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Join author David Gassner as he explores Java SE (Standard Edition), the language used to build mobile apps for Android devices, enterprise server applications, and more. This course demonstrates how to install both Java and the Eclipse IDE and dives into the particulars of programming. The course also explains the fundamentals of Java, from creating simple variables, assigning values, and declaring methods to working with strings, arrays, and subclasses; reading and writing to text files; and implementing object oriented programming concepts.
One of the questions you have to answer when you learn a new programming language is whether arguments passed into function are being passed by copy or by reference? Let's define these terms, when you pass arguments by copy that means that you're passing a variable in as an argument to the function or method. And within the function there is a new copy of that value, that is the value outside the function and the value inside the function are separated and any changes you make inside the function, won't be reflected in the original value.
When you pass by reference, the variable outside the function and the variable inside the function are the same variable, and any changes that you make inside the function would be reflected in the original value, once the function is completed. In Java you always are passing arguments by copy; that is you're always creating a new instance of the value inside the function. But there are certain behaviors that can make you think you're passing by reference. I'm going to show you three scenarios and explain how each of them proves the point that arguments are passed by copy.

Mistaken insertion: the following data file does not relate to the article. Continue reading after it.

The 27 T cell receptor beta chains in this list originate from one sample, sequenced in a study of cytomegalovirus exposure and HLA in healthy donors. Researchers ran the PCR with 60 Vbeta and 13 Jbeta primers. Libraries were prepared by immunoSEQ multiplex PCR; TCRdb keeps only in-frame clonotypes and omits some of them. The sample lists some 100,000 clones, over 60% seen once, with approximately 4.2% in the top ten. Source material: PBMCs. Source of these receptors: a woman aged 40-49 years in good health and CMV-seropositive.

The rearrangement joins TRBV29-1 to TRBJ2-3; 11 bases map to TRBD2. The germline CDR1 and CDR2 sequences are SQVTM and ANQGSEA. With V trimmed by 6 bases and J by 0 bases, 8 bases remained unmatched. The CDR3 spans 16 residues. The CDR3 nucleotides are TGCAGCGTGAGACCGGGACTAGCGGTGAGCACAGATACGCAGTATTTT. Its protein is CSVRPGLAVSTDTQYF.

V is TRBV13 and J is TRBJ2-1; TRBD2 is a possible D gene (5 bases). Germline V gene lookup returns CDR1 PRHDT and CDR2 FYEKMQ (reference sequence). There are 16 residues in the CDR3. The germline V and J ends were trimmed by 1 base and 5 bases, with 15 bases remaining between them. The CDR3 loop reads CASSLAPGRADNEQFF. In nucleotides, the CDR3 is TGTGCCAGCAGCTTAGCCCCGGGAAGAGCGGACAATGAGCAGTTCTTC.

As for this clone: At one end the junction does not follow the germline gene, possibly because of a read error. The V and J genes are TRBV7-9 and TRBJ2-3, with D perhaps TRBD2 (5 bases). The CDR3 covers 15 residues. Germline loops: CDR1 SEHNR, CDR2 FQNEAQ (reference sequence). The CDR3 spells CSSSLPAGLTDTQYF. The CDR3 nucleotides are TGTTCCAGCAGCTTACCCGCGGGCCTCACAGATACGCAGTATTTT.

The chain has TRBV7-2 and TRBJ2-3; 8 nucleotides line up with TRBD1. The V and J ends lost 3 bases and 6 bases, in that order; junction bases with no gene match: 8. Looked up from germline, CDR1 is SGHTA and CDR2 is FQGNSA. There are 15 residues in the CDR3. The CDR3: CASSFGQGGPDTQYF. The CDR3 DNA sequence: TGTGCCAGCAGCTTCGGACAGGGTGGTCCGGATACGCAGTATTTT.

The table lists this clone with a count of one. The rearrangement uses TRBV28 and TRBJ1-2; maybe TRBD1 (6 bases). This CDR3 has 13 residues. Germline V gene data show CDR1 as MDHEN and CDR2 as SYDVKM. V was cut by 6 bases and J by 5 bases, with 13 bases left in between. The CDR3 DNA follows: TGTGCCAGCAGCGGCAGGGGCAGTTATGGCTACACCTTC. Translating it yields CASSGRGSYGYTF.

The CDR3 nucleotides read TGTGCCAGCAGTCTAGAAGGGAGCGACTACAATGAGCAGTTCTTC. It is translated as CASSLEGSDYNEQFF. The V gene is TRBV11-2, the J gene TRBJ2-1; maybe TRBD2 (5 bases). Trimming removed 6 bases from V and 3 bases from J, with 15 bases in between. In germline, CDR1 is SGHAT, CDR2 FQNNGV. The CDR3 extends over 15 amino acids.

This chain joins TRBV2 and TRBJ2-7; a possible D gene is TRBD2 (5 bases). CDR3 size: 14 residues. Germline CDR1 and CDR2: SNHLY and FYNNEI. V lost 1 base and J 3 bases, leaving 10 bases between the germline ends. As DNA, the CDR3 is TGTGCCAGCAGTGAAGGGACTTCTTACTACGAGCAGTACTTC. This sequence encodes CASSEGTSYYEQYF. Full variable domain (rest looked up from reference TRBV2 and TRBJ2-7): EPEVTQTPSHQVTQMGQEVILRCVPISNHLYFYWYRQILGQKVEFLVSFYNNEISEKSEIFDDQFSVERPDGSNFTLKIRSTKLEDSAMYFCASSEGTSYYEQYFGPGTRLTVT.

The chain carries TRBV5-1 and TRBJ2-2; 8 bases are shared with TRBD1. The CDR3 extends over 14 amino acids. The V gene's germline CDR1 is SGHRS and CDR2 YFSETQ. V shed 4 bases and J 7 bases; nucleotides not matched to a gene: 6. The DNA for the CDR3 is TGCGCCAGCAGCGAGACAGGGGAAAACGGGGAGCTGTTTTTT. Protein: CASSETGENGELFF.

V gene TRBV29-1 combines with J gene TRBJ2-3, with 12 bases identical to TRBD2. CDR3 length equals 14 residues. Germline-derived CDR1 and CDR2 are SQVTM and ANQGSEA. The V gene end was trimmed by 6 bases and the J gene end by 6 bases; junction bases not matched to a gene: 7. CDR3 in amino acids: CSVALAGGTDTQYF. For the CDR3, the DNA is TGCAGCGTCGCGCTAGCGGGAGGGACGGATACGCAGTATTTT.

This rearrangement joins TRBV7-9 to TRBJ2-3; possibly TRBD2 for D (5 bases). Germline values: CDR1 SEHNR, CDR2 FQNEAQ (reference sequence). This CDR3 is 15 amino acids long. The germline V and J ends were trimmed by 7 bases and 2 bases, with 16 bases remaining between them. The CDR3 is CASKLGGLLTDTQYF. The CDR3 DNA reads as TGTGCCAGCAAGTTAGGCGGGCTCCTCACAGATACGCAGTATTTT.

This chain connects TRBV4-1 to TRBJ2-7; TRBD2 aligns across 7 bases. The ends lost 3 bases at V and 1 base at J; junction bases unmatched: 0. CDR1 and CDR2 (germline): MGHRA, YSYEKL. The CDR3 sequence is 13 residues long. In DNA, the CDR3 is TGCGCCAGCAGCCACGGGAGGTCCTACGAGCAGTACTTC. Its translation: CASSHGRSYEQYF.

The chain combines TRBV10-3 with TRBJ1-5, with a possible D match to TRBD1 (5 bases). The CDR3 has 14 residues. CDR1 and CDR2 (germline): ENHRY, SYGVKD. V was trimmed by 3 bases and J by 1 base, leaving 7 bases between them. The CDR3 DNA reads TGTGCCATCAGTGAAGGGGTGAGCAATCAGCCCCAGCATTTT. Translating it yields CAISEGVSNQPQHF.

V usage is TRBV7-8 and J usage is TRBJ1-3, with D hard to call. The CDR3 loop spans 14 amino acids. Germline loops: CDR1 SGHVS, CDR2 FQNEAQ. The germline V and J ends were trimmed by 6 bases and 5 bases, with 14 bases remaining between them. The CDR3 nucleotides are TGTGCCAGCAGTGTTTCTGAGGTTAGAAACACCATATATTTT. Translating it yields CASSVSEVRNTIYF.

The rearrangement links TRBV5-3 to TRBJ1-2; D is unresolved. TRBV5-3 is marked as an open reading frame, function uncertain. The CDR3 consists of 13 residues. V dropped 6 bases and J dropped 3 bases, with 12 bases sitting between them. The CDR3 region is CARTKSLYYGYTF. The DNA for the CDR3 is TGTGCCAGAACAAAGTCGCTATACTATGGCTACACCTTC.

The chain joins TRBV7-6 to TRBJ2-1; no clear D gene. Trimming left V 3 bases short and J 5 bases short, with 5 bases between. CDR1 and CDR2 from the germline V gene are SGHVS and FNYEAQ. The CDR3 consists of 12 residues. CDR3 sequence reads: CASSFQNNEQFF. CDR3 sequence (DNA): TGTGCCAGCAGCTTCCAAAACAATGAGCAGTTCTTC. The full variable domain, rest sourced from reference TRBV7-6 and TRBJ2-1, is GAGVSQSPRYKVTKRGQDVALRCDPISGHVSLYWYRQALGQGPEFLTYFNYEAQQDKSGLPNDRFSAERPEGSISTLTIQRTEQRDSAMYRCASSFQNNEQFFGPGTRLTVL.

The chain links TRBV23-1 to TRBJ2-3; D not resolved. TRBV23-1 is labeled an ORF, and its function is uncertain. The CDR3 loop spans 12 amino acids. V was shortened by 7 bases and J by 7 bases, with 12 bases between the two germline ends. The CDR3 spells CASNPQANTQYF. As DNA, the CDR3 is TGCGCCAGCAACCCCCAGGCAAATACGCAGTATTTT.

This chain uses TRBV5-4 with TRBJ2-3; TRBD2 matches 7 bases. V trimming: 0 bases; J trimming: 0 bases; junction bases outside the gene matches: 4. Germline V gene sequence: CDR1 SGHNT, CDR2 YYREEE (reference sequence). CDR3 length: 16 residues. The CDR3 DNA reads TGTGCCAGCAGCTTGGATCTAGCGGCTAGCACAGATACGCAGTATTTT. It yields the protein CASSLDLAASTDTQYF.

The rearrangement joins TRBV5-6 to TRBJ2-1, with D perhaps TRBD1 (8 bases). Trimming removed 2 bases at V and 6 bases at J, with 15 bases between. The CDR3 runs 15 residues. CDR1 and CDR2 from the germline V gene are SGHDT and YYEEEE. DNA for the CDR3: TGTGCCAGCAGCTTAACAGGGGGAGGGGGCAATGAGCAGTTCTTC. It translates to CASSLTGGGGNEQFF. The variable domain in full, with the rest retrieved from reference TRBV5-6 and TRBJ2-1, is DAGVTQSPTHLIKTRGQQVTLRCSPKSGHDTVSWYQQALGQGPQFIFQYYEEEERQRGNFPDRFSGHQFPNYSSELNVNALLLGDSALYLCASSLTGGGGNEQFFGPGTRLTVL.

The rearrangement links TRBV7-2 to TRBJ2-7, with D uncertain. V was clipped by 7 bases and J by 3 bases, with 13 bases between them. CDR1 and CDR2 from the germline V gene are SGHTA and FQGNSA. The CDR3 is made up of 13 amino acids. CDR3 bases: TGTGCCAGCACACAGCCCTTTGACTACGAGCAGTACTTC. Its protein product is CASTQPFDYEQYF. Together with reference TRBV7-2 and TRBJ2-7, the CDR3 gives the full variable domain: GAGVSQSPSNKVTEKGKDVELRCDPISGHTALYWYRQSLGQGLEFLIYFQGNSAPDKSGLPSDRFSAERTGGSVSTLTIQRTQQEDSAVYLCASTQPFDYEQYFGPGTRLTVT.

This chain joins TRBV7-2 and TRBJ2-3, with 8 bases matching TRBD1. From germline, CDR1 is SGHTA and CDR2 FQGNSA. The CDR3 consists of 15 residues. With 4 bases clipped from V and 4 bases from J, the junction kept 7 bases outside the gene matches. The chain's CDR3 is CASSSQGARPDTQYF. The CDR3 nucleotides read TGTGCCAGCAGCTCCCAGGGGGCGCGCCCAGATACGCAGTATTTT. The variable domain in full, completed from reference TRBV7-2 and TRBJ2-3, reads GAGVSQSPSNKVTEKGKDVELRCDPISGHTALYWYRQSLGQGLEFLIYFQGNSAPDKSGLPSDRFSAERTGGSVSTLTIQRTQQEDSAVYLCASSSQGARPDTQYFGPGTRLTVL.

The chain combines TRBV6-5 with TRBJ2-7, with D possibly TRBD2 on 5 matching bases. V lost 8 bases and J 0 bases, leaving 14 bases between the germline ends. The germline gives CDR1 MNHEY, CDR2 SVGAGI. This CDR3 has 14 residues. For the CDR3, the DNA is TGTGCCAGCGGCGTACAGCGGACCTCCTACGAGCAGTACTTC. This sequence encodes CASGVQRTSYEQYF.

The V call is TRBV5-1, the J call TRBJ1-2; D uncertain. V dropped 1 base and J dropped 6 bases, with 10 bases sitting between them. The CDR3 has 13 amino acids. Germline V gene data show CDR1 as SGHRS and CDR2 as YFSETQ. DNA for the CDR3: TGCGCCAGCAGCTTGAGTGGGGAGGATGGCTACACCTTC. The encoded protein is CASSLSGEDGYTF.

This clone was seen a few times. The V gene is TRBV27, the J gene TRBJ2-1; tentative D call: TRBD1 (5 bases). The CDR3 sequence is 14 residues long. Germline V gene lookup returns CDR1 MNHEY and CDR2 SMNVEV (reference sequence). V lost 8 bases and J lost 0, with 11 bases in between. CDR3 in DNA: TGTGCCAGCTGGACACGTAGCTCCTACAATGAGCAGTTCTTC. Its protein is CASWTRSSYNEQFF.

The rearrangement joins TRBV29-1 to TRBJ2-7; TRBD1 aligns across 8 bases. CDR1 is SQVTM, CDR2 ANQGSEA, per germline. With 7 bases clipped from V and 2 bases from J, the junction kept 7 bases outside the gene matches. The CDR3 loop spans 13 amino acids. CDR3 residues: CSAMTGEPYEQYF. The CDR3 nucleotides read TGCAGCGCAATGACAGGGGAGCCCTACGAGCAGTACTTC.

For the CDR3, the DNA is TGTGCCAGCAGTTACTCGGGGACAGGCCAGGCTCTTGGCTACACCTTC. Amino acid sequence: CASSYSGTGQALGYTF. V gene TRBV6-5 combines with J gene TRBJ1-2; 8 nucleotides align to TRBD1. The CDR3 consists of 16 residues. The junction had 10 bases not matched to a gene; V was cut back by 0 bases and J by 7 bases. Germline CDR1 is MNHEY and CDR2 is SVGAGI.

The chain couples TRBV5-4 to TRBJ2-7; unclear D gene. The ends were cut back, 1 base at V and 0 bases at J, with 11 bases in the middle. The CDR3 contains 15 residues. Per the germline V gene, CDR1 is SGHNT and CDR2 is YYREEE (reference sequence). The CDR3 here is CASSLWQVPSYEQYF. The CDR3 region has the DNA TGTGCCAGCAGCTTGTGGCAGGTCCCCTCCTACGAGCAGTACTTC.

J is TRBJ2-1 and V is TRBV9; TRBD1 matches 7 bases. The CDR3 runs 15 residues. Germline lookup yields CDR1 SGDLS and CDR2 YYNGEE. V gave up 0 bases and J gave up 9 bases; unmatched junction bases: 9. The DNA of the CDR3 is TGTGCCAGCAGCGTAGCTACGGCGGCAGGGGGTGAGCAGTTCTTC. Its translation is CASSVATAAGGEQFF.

Let's take the simplest scenario, passing primitive values. When you pass a primitive value into a function, a copy of the original value is made and any changes inside the function won't be reflected in the original. Here is a bit of code, a function named incrementValue, it receives an argument data typed as an int, within the function it increments the value by 1 and outputs the new value. Now when I call the function I am starting off with an original value, an int of 10, and outputting that value and that will clearly output the value of 10.
Then I call increment value and that will obviously output a value of 11, but what will be the final line of code output? Will it be 10 or 11? Well, because we are making a copy inside the function and not referencing the original, you'll see a value of 10 in the final output. That is to say the original value did not change. With primitives it's very easy to see that you're passing parameters by copy. Now you'll hear some Java developers say that when you pass primitives, you're making copies, but when you pass complex objects, you're actually passing by reference.
That's not the case. You're still passing by copy, but references to values inside the complex object are parts of both versions of the variable, both the original and the version inside the function. Let's take look at an example using an array. In this version of the increment value function, I'm receiving an array of integer values. Within the function I'm incrementing the first item in the array by 1 and then I'm outputting that value. In the calling code I am starting off with an array of 3 values 10, 20 and 30, then I am outputting the value of the first item in the array, once again outputting 10.